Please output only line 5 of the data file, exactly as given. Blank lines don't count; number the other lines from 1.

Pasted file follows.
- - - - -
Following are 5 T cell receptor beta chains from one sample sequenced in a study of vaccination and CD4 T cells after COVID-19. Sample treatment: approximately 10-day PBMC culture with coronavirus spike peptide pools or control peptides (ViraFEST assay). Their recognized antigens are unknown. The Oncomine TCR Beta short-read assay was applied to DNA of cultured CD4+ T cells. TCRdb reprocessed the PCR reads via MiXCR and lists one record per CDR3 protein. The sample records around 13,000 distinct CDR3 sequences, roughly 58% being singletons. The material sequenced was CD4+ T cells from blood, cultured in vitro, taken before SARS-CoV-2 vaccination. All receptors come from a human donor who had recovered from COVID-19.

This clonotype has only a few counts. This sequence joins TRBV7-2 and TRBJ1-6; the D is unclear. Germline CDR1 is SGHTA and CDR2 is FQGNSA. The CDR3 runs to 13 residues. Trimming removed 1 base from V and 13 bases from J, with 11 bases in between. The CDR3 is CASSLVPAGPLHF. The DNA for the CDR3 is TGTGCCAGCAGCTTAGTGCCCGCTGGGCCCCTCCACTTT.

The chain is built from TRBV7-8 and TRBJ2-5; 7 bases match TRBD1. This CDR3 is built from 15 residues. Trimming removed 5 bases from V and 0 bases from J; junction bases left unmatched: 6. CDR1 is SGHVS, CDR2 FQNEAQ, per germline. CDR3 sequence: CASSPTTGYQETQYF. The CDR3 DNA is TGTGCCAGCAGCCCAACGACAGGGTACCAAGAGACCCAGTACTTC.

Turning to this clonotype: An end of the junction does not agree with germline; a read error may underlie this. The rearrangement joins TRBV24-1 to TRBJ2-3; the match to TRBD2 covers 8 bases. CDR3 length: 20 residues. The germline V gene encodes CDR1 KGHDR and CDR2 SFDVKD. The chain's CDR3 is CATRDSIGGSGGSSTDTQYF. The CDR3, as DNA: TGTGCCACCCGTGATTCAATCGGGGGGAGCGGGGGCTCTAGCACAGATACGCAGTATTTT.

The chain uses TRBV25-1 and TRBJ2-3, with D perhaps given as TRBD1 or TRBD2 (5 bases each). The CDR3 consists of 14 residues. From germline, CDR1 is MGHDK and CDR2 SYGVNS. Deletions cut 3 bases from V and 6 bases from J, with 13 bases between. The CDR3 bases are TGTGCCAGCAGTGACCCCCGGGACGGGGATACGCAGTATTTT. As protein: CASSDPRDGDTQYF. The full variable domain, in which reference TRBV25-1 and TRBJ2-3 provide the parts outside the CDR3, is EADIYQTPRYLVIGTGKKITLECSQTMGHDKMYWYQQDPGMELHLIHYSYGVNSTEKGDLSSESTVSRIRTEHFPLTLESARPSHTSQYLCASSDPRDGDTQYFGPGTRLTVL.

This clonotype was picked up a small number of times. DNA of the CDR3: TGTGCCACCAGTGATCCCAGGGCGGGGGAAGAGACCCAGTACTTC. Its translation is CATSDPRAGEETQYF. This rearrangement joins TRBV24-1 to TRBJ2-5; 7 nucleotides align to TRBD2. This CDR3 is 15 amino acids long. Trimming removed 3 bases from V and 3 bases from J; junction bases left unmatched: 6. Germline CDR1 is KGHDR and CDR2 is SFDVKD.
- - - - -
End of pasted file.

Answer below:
The chain uses TRBV25-1 and TRBJ2-3, with D perhaps given as TRBD1 or TRBD2 (5 bases each). The CDR3 consists of 14 residues. From germline, CDR1 is MGHDK and CDR2 SYGVNS. Deletions cut 3 bases from V and 6 bases from J, with 13 bases between. The CDR3 bases are TGTGCCAGCAGTGACCCCCGGGACGGGGATACGCAGTATTTT. As protein: CASSDPRDGDTQYF. The full variable domain, in which reference TRBV25-1 and TRBJ2-3 provide the parts outside the CDR3, is EADIYQTPRYLVIGTGKKITLECSQTMGHDKMYWYQQDPGMELHLIHYSYGVNSTEKGDLSSESTVSRIRTEHFPLTLESARPSHTSQYLCASSDPRDGDTQYFGPGTRLTVL.